ON NOVEMBER 18, 1978, nearly a thousand Americans, about a third of them children, died in a remote area of Guyana's jungle. Soon enough the world would know about the Reverend Jim Jones and his following; and the investigations, explanations and interpretations would quickly follow. We were told that it was a cult which had committed cyanide suicide -- yet another example of how dangerous it can be for people to remove themselves so drastically from conventional social groupings and religious practices. We were reminded that hundreds of people had willingly followed a particular leader to the grave, an example of collective despair that surely has a lot to tell us about human nature. We were urged to consider what this tragedy means in some larger sense -- the spectacle of so many American exiles choosing an apocalyptic death in this last third of the 20th century.
Gradually it became clear that a substantial number of the dead had been bullied and viciously coerced at the end -- murder rather than a voluntary kind of self-destruction. Moreover, if this was, indeed, a cult, it was a highly unsual one -- headed by a demonic figure who had the qualities of a confidence man and a madman rather than an esoteric religious leader. Nor did there seem to be, on closer inspection, a big moral or cultural lesson to be gained from this disaster, no matter the instant, earnest efforts of various social commentators, some of whom, it seemed, were glad for one more occasion to rub their hands in glee while expounding on America's peculiar wickedness.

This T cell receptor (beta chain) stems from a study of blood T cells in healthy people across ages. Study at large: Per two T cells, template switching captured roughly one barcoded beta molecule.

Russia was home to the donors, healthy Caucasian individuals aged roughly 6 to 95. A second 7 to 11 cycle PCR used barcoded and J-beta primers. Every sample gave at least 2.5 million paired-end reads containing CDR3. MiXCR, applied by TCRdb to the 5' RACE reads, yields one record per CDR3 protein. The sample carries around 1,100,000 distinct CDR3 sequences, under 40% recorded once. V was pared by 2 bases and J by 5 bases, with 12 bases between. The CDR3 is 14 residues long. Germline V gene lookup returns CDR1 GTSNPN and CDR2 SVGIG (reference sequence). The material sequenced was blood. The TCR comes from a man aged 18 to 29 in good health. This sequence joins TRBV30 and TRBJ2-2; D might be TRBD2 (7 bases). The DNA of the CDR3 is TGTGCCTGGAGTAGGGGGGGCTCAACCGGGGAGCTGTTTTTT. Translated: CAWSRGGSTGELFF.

It is by no means something new in history that men and women (taking along children, too) submit to the will of a forceful, preachy leader. Pied Pipers, in the name of religious movements or political creeds, have done their fair share of thinning out the world's population. In this century, a two-bit artist, without scruples and spouting malevolence at every turn, lied and tricked his way into power, became German's Guehrer, and summoned a supposedly civilized people to the monstrous work of genocide. Meanwhile a vicious, conniving member of a self-proclaimed historical elite known as the "dictatorship of the proletariat" managed to show the world how, one after another, men in positions of responsibility could be made to turn on themselves, confess anything and everything, welcome publicly their own brutal humiliation, while elsewhere, such acts of atrocity were rationalized, even celebrated, by those who were not so humble as to deny belonging to one or another nation's intelligentsia. Put differently, Jim Jones was, alas, a piker -- and broke no new psychological or sociological ground.